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    Thousands sign petition to stop English language proficiency tests for Nigerians

    Over 26,000 Nigerians have signed a petition on Change.org to stop the demand for English proficiency tests from Nigerians looking to travel abroad for studies or work.

    The petition, which was initiated by Policy Shapers, was titled “Stop asking Nigerians to write IELTS”.

    As Nigeria’s language of instruction at various levels of education is primarily English, the petition calls for an end to foreign institutions’ demands for the International English Language Testing System from Nigerians.

    In the petition, which was addressed to the Home Secretary of the United Kingdom, Priti Patel, the group argued that no Anglophone African country are exempted from taking the English Language test despite being part of the Commonwealth.

    It further said the UK Home Office has exempted Antigua and Barbuda, the Bahamas, Barbados, Dominica, Grenada, Jamaica, St Kitts and Nevis, Trinidad and Tobago, and 10 other countries from those, who would require the test.

    Policy Shapers said it had requested modalities the UK Home Office put in place to measure English proficiency in the 18 countries on its list as it expressed the belief that same should be applied to Nigeria and other Anglophone countries on the continent.

    However, there has been no response as regards this from the Home Office, the group claimed.

    It further argued that a test that costs more than three times the minimum wage and the result expires in two years, should not be required of Nigerians since the country is predominantly English speaking.

    The petition reads, “Why should Nigerians be made to write English language proficiency examinations that cost more than thrice our minimum wage ($210) and the result expires every two years?

    “The UK Home Office has a list of 18 countries whose citizens are exempt from writing an English proficiency test (IELTS, TOEFL, etc.) when they seek to study or migrate to the UK, including; Antigua and Barbuda, Australia, the Bahamas, Barbados, Dominica, Grenada, Jamaica, Malta, St Kitts and Nevis, Trinidad and Tobago, to mention a few.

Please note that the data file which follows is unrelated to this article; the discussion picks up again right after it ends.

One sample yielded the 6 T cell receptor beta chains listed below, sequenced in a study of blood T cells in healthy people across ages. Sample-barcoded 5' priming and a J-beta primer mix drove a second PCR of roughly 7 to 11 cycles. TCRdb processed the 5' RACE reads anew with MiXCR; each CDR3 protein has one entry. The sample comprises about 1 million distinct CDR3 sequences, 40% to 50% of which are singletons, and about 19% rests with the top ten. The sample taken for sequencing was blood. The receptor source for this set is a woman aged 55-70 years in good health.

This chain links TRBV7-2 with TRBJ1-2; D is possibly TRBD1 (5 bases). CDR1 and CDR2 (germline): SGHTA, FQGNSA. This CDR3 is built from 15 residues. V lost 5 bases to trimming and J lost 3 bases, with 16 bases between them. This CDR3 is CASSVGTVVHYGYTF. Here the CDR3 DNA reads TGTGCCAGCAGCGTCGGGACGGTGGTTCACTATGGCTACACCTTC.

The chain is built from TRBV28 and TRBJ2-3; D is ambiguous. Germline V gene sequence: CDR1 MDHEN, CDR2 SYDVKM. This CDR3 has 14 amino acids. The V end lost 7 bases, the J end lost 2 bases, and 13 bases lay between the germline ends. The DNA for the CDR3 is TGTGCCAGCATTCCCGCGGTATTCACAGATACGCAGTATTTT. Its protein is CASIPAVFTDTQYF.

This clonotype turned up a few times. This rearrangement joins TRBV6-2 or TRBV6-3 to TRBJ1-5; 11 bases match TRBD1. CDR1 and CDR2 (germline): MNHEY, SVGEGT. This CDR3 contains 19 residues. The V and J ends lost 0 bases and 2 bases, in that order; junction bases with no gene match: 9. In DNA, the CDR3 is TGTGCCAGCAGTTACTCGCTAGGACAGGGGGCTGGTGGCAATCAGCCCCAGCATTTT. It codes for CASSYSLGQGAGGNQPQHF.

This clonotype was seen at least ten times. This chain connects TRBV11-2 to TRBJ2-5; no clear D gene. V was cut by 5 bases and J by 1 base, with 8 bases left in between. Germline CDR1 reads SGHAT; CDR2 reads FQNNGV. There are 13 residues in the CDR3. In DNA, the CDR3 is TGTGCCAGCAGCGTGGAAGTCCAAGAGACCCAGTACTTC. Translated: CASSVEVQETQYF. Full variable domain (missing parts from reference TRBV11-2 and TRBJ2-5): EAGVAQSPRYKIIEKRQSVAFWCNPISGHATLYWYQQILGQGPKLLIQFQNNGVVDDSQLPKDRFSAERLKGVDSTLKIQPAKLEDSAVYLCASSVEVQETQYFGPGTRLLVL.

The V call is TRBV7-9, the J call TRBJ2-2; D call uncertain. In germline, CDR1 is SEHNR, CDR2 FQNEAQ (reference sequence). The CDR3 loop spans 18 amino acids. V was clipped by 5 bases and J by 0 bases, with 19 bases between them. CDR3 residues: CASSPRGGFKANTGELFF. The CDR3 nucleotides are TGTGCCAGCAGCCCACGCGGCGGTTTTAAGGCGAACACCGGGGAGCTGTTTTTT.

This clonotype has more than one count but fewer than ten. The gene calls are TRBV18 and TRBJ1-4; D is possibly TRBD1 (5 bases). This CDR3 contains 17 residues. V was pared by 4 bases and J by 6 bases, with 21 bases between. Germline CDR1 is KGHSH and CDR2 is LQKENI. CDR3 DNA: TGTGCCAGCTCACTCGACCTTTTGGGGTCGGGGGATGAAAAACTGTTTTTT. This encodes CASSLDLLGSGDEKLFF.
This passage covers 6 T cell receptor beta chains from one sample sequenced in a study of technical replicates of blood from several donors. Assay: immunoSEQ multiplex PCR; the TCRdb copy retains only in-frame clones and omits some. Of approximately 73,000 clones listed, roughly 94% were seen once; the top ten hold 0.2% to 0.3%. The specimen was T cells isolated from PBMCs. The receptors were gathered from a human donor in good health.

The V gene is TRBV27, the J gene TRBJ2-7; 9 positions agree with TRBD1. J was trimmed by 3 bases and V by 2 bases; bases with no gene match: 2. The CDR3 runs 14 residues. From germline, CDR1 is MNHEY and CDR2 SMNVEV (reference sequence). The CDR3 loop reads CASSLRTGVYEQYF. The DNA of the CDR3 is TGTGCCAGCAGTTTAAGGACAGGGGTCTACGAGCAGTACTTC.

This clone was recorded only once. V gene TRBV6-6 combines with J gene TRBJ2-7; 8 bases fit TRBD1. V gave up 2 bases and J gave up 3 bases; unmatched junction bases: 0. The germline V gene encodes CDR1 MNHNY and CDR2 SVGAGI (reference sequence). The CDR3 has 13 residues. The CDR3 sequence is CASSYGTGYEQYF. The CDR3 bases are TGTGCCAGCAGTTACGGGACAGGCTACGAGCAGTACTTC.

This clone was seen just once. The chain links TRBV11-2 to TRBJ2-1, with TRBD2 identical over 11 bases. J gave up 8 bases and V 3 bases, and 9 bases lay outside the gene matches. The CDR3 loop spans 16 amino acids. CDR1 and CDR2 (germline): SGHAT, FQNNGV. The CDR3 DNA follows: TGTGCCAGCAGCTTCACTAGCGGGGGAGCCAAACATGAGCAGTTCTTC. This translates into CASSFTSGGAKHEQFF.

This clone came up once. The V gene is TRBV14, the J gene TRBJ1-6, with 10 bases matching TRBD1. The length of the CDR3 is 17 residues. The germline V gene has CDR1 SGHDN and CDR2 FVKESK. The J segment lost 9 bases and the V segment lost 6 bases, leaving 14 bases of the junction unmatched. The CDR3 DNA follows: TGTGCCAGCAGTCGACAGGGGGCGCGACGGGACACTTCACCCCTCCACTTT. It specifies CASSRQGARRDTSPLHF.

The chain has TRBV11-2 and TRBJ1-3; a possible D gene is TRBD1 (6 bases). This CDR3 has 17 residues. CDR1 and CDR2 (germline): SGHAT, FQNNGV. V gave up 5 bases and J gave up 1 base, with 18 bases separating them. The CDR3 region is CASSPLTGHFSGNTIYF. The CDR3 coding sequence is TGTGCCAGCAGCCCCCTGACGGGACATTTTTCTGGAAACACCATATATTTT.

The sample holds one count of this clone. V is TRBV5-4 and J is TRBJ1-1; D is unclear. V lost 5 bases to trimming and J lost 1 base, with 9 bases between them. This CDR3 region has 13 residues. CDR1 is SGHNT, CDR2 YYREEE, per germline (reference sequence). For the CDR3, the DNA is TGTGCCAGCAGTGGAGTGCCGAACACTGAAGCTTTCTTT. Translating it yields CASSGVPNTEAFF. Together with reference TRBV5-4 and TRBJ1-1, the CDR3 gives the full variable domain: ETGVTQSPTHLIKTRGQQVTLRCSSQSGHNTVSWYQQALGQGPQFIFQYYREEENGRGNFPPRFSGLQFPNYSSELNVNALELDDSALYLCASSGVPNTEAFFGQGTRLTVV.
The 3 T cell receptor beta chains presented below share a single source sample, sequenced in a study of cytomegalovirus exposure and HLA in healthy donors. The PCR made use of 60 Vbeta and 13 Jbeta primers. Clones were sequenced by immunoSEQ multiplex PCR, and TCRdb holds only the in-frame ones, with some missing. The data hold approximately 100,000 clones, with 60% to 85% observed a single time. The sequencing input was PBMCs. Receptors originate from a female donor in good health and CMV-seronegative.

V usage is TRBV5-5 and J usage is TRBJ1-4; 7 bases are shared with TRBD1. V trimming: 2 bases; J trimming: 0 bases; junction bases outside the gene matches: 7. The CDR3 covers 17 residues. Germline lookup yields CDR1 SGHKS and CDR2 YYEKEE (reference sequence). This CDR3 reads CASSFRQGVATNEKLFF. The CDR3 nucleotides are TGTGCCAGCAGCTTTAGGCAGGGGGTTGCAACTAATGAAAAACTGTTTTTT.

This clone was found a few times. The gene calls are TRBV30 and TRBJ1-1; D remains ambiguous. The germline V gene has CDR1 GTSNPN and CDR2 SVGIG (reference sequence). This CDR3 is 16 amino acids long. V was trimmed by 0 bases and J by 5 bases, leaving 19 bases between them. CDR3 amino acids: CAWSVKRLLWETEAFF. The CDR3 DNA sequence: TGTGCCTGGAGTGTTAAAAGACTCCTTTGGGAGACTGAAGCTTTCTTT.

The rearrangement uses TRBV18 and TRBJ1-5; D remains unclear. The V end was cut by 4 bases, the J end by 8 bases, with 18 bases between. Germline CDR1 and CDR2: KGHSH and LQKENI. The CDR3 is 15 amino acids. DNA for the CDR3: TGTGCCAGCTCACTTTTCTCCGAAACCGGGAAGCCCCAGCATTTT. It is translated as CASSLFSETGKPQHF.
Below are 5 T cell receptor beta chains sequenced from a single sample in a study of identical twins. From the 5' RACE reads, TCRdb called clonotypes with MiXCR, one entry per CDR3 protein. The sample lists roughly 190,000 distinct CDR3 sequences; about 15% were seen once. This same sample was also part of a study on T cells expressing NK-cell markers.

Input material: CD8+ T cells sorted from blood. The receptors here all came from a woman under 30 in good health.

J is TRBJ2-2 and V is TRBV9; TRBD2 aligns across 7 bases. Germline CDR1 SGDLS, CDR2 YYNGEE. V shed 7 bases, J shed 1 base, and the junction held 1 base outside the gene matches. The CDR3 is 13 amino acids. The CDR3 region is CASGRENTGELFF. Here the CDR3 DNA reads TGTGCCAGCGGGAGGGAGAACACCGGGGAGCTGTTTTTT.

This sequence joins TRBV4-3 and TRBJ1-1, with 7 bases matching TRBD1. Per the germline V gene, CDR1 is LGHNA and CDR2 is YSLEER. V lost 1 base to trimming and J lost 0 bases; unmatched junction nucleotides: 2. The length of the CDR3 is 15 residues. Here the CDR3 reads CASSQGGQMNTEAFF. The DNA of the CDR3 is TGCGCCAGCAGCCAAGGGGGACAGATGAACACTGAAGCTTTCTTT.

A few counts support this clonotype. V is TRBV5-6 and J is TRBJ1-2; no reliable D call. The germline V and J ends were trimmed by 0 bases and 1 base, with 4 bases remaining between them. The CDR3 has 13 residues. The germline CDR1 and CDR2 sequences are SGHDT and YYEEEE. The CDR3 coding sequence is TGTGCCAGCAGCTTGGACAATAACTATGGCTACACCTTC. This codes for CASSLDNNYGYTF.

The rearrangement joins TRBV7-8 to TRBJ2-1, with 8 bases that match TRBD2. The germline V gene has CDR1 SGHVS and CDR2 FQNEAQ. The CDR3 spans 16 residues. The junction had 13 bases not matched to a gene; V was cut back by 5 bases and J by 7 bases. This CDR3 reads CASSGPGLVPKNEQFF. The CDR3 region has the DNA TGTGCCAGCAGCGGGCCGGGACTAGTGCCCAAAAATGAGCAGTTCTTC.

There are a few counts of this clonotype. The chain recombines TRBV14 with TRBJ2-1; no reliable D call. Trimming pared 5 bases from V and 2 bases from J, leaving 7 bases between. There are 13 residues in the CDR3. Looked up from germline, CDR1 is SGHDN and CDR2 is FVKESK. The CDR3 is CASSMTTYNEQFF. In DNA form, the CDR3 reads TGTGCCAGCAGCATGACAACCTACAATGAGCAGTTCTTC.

“However, it will interest you to know that there is no Anglophone African country (out of 20+ English-speaking countries on the continent) on the Home Office list. Not Nigeria, not Ghana, not Kenya, not South Africa. Not Even One. Despite the fact that these African countries are former British colonies and belong to the Commonwealth! Why?

    “The Home Office told the BBC, who did a report on this issue, that for a country to be listed on its IELTS Exemption list, 51% of its population must speak English as a first language. 

    “Fair enough right? Since October we have written to the Home Office as a collective of campaigners requesting for the modalities it put in place to measure English proficiency in the 18 countries on its list as we believe same should be applied to Nigeria and other Anglophone countries on the continent.

    “More than three months after our initial email and several follow-up emails (plus tons of social media posts), the UK Home Office has refused to respond to this urgent request.”

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